Written answers

Wednesday, 12 December 2018

Department of Transport, Tourism and Sport

Transport Policy

Photo of Mick WallaceMick Wallace (Wexford, Independent)
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28. To ask the Minister for Transport, Tourism and Sport the steps he is taking to promote the use of natural gas as a fuel source for the transport sector; and if he will make a statement on the matter. [52109/18]

Photo of Shane RossShane Ross (Dublin Rathdown, Independent)
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A transition away from conventional fuels to cleaner alternatives is a necessary step change if Ireland is to begin to decarbonise the transport sector. In transport, natural gas can offer a cleaner alternative to oil and biogas can offer a lower carbon emitting alternative.

Compressed natural gas (CNG) is an established source of transport fuel predominantly suited to larger vehicles, such as trucks and buses, travelling short to medium distances. Liquified natural gas is more efficient on longer road journeys with minimal start-stops such as transcontinental freight movement and in the shipping sector.

As outlined in the National Policy Framework on Alternative Fuels Infrastructure for Transport, which my Department published in May 2017, natural gas, particularly CNG, is envisaged as a key alternative fuel in the heavy duty sector in Ireland. CNG is reported to emit few emissions, particularly NOx, SOx and particulate matter. Importantly, it is a pathway fuel to renewable biomethane which can dramatically reduce CO2 emissions in transport.

Under the Programme for a Partnership Government, a Low Emission Vehicle (LEV) Taskforce was established to consider the range of measures and options available to Government to accelerate the take-up of low-carbon technologies in the road transport sector. The Taskforce is jointly chaired by my Department and the Department of Communications, Climate Action and the Environment. It includes representatives from across the public sector and consults widely with industry, stakeholders and representative groups. Phase 1 of the Taskforce focused specifically on electric vehicles, while Phase 2, which began its work in September, is examining the role of other alternative fuel technologies including natural gas in both its compressed and liquefied states. Working Group 4 of the Taskforce is considering the range of incentives and infrastructure requirements to encourage the take-up of such low emitting fuels. I envisage that Phase 2 of the LEV Taskforce will report to Government next summer.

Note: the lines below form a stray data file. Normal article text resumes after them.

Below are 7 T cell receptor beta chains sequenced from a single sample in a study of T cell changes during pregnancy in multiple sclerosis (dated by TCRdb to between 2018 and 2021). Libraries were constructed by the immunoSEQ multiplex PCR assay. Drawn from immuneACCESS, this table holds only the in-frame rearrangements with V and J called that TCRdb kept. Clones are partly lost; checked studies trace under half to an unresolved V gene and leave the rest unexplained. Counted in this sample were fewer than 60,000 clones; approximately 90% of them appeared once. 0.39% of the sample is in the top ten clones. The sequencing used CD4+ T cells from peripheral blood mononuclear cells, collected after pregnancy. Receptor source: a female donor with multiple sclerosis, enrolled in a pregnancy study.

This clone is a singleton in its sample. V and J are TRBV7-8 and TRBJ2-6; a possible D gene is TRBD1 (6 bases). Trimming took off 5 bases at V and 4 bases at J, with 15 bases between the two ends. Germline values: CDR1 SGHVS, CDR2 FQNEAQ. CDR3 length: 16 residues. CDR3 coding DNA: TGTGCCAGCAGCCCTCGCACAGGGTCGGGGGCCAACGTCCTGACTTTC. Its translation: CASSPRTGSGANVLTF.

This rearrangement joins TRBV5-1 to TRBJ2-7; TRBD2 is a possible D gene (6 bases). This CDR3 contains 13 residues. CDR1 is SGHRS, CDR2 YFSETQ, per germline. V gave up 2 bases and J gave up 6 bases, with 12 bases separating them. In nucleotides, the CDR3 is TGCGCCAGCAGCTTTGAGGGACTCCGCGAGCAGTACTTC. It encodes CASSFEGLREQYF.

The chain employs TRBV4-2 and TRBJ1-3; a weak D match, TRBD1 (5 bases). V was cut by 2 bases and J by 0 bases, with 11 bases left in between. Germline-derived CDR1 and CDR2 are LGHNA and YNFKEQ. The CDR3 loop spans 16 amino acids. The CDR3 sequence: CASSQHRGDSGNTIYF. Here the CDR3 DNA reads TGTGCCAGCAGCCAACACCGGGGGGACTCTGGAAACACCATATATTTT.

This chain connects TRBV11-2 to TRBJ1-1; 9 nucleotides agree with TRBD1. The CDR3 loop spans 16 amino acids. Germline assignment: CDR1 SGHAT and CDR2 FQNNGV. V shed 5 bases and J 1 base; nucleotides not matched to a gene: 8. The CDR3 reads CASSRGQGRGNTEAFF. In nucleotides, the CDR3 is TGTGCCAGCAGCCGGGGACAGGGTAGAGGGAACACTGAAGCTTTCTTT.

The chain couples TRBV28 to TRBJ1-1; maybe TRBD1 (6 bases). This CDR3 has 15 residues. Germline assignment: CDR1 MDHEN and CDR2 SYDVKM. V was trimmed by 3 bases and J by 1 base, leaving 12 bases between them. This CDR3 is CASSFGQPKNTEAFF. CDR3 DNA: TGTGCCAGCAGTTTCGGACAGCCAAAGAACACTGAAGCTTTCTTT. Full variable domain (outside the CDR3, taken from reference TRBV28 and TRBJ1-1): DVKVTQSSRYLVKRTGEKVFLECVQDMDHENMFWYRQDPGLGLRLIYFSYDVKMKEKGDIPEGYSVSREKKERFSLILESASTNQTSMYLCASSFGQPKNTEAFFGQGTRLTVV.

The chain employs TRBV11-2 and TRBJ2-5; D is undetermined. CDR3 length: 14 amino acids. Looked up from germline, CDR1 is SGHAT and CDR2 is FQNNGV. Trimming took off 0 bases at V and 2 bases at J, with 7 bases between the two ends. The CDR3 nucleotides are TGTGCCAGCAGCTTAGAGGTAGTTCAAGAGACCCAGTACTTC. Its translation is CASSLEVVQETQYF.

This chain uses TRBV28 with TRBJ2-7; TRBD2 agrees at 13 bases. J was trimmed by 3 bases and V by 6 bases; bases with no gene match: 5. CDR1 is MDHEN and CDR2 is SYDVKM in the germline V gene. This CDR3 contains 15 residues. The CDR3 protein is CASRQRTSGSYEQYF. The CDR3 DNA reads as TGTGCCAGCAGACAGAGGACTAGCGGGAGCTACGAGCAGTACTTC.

It is also important to note that a number of valuable measures are already in place to encourage uptake of gas vehicles in Ireland. In Budget 2015 the excise rate for natural gas and biogas as a propellant was set at the current EU minimum rate (€2.60 per GJ) and a guarantee given that this rate would be held for a period of eight years. This rate puts CNG in a competitive price position with diesel. Budget 2019 saw the introduction of an accelerated capital allowance scheme for gas-propelled vehicles and related equipment. This will enable businesses to write down the cost of such vehicles or equipment up-front in the year of purchase rather than spread over 8 years.

Finally, Gas Networks Ireland has received funding from the European Commission, under the CEF Transport Fund, to install 14 public CNG refuelling stations (including a station at Dublin Port which is due to open shortly) and a large scale renewable gas injection point under the “Causeway Project”. The provision of refuelling infrastructure will support greater uptake of gas vehicles while the installation of a biogas injection facility is essential to enable indigenous renewable gas to become part of Ireland’s future transport fuel mix.


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